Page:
MMSE: depending on the language chosen for interview by the respondent, the Malay (MMSE-7), or Chinese version will be used to screen for severe cognitive impairment. The Malay version was validated by Norlinah and colleagues among multiethnic elderly attending two hospitals in Kuala Lumpur.17 The Chinese version was validated among a Chinese population in Singapore.18 Scores range from 0 to 30, with higher scores indicating better global cognitive functioning.
Montreal Cognitive Assessment tool (MoCA) will be used to screen for milder forms of cognitive impairment.19 The Singapore Chinese20 or Bahasa Malay version21 will be used, based on the language of interview of the participants.
All the components of cognitive assessment will be administered using tablet, except MoCA, which will be administered in paper form. XLS Form will be used to create the questionnaire on the tablet, and this will be developed in consultation with the SEACO IT team. All MMSE questions, the tasks and the images (along with the rest of the questionnaire) will be incorporated into the form. Data collector will administer the tool and will enter the participant responses and scores for each question. The form will be programmed to calculate the total score (out of 30) for the participant once the data collector finishes administering the MMSE. This score will help the data collector to decide on need for referral.
Functional performance: two tests will be used to assess functional performance including: handgrip strength assessed in both arms (in duplicate) using a portable dynamometer; and, gait speed, which measures using a stop watch, the time it takes a participant to walk over a 4 m distance at their usual pace. The respondent will be asked to walk a distance of 6 m while the stop watch recording starts only at the end of the first 1 m and is stopped at the end of fifth meter of walk. In the field this is done using a foldable custom-made device colour coded for easy understanding. The participant will also be asked about the history of imbalance on walking.
Health and lifestyle questionnaire: participants will be asked to complete a questionnaire including the following:
Information on self-rated health status: self-rated health will be measured by the question ‘How would you rate your current health?’ and the response will be captured in a five-point Likert scale of very poor, poor, neither poor nor good, good and very good.
Global Activity Limitation Indicator (GALI)22 which underlies the European Healthy Life Years indicator includes a single item that asks ‘For the past 6 months at least, to what extent has you been limited because of a health problem in activities people usually do?’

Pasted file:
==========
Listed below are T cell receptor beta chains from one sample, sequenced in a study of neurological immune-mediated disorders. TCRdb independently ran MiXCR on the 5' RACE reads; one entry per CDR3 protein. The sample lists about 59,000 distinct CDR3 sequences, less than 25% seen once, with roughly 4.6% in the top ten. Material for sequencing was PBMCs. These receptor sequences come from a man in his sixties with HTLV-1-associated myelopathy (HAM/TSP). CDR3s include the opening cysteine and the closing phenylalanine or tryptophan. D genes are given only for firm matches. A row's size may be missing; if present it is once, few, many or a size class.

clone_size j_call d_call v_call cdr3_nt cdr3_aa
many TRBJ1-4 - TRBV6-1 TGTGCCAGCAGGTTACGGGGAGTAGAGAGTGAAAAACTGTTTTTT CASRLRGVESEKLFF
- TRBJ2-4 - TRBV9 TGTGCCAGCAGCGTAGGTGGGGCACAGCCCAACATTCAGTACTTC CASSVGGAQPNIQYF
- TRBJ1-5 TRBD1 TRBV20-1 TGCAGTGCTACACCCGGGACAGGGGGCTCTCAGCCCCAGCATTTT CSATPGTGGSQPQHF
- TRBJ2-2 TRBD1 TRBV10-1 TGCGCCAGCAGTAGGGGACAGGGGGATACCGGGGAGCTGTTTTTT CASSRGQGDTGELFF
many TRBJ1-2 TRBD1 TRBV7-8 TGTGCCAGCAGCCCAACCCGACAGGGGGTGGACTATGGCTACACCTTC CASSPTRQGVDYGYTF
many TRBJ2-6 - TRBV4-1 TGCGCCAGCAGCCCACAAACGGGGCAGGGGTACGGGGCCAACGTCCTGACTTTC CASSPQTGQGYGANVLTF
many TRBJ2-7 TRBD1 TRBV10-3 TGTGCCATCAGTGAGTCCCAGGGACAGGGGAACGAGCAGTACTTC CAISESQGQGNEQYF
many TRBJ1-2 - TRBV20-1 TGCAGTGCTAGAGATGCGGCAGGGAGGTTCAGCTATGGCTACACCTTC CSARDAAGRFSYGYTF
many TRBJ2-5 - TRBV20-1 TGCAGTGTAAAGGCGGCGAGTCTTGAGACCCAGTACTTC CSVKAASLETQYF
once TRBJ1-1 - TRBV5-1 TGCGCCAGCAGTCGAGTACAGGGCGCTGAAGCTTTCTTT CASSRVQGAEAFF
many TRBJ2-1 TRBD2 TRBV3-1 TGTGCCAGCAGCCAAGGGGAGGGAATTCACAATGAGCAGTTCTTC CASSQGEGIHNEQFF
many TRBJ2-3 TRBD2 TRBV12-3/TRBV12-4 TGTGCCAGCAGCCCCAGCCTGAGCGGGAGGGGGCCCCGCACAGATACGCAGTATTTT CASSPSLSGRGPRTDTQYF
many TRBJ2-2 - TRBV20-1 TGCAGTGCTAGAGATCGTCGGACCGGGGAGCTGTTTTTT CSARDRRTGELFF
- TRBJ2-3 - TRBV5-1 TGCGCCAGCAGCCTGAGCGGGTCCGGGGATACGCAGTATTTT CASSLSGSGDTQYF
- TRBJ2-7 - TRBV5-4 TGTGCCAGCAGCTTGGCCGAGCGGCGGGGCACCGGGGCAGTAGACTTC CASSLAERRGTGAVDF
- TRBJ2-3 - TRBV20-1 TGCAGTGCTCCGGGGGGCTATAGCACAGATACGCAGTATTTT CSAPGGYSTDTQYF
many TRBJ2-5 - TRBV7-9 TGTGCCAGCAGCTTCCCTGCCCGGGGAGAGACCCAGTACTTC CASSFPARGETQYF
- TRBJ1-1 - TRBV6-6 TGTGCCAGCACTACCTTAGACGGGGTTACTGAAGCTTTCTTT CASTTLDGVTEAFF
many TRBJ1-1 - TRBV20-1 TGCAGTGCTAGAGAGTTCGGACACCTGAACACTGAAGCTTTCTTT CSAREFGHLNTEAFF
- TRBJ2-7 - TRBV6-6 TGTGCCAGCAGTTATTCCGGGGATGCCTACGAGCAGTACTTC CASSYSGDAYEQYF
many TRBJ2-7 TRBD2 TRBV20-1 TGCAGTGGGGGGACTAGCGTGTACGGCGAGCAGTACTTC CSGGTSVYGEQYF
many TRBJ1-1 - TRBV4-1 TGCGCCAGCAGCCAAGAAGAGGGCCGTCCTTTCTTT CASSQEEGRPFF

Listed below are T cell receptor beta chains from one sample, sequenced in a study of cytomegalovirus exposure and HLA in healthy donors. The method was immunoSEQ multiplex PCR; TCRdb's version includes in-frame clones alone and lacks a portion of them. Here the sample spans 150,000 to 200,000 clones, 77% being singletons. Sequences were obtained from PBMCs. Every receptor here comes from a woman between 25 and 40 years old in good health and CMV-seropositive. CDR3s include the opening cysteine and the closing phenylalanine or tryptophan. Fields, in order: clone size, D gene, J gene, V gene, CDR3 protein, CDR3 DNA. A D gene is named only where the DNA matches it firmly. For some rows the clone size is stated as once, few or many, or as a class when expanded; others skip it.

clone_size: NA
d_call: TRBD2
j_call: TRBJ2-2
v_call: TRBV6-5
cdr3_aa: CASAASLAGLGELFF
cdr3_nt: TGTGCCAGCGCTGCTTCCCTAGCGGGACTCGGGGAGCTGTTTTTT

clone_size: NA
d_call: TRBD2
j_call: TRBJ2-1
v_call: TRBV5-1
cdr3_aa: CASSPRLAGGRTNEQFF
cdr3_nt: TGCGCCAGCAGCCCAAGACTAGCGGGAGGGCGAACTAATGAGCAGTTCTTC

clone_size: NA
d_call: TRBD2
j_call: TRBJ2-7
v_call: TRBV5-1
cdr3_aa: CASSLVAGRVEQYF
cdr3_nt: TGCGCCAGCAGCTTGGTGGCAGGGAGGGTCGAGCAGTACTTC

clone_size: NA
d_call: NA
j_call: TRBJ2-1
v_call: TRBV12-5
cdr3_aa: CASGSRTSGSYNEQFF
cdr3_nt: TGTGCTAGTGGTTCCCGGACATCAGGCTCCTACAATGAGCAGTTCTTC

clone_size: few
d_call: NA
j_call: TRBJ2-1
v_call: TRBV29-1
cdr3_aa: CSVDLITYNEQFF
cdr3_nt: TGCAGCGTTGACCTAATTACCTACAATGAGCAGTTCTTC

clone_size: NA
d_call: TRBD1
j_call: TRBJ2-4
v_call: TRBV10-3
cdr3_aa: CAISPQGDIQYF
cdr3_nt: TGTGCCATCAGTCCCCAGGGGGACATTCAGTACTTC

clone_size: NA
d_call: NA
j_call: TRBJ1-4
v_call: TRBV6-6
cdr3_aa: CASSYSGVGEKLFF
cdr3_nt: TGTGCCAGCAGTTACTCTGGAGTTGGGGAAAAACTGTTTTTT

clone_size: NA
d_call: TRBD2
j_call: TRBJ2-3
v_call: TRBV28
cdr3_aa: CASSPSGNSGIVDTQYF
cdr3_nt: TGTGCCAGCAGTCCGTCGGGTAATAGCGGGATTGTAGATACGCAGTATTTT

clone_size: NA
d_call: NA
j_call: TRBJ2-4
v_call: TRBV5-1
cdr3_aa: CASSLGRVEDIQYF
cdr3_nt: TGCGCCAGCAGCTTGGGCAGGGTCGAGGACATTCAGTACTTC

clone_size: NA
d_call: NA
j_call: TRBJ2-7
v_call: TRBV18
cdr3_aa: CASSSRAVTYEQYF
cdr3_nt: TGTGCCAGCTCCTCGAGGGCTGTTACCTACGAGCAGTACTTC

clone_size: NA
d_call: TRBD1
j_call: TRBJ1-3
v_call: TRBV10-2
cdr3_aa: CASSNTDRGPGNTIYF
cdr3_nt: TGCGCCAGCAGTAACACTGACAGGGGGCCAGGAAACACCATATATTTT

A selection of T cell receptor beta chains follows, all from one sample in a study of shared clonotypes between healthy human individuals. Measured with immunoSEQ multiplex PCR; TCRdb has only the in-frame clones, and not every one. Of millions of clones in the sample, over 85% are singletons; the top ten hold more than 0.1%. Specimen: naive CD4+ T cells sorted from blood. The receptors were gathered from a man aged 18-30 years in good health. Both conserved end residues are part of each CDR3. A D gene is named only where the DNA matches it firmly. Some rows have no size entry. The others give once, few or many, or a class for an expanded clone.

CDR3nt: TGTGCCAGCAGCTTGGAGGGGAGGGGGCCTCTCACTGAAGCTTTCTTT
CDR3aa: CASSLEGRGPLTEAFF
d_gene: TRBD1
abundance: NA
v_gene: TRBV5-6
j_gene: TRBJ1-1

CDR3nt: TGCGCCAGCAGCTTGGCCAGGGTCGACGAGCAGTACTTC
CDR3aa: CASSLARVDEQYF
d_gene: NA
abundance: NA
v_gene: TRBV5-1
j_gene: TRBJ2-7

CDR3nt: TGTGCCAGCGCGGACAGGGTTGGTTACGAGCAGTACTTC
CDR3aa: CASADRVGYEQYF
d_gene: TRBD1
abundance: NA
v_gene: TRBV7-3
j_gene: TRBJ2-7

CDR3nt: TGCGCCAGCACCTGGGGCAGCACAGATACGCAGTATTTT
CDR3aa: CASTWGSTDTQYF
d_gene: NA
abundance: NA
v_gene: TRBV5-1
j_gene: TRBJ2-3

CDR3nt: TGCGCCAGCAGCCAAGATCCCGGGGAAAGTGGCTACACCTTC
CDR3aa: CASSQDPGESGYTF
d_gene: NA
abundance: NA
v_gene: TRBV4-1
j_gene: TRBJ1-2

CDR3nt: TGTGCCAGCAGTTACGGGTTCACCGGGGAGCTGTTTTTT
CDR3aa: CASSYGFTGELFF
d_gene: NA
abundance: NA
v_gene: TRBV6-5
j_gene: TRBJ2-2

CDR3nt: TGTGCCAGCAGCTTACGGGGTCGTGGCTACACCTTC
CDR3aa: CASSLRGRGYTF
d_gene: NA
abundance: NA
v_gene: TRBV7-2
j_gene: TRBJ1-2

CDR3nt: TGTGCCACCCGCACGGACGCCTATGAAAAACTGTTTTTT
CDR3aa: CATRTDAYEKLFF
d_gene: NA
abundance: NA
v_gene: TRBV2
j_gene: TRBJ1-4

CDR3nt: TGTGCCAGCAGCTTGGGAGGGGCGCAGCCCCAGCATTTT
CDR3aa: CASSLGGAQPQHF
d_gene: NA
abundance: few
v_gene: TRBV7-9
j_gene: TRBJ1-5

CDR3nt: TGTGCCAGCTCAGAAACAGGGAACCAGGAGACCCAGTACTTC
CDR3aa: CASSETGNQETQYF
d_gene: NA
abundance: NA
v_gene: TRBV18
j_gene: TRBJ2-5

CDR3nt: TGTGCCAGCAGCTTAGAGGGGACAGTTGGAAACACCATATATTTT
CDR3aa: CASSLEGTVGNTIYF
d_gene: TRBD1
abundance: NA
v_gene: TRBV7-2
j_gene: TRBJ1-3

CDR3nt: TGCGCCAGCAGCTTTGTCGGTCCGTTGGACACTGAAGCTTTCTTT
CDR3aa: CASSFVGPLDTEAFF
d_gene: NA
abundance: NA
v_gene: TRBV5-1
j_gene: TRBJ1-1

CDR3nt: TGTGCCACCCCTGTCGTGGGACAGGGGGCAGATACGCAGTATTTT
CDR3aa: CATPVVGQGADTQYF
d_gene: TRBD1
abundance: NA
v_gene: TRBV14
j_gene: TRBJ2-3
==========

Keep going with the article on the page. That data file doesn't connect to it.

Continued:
Activities of daily living measured using Katz Index of Activities of Daily Living (adapted version).23
Lifestyle factors including tobacco and alcohol use—tobacco use: the participant will be asked if he or she has ever smoked, history of current smoking, age of initiation, type of tobacco product used, number of cigarettes smoked and attempts to quit. Alcohol use: single item asking ‘Have you consumed alcohol in the past 30 days?’
Self-reported exhaustion—a single item asking ‘Have you felt that everything you did was an effort/you could not get going—for at least 3 days during the last week?’
Level of activity—two items asking: (1) ‘How often in the last week did you engage in moderate activities like gardening, cycling or going for a walk?; and (2) Do you engage in at least 150 min of moderate-intensity aerobic physical activity throughout the week?’
A history of diagnosed conditions such as stroke, ischaemic heart disease, transient ischaemic attack, heart failure, hypertension, diabetes (type 1 or type 2) and cancer.
Depression Anxiety Stress Scores.24
Dry blood spot collection and blood glucose testing: four drops of blood will be collected on blood spot card (Whatman 903), under strict aseptic precaution. The DBS will be packed with desiccant packs and barcode labelled. The samples will be transferred to a freezer (−20°C) within a week of collection. The DBS will be used to determine glycated haemoglobin levels, lipid profile and C reactive protein levels. A drop of blood will also collected to check the random blood sugar using glucometer.
Single lead ECG for atrial fibrillation: the AliveCor Mobile ECG records, displays, stores and transfers single channel rhythms. It records a 30 s tracing and gives the diagnosis as normal or possible atrial fibrillation. The ECG recording will be validated against a diagnosis by cardiologist who is blinded to the diagnosis given by the app.
Data collector training and supervision
SEACO is an ISO certified research platform for its operations and hence training and supervision are carried out in accordance with SEACO's standard operating procedures. All data collectors are required to be fluent in the local language used for interview (Bahasa Malay or Mandarin) and have at least a working knowledge of English. To ensure data quality and consistency across interviewers, the field supervisor will undertake random concurrent supervisory visits to observe practice. The data collectors will also be periodically observed by the project leader and the field manager. Based on the scoring done during these sessions, onsite training or retaining will be carried out as appropriate.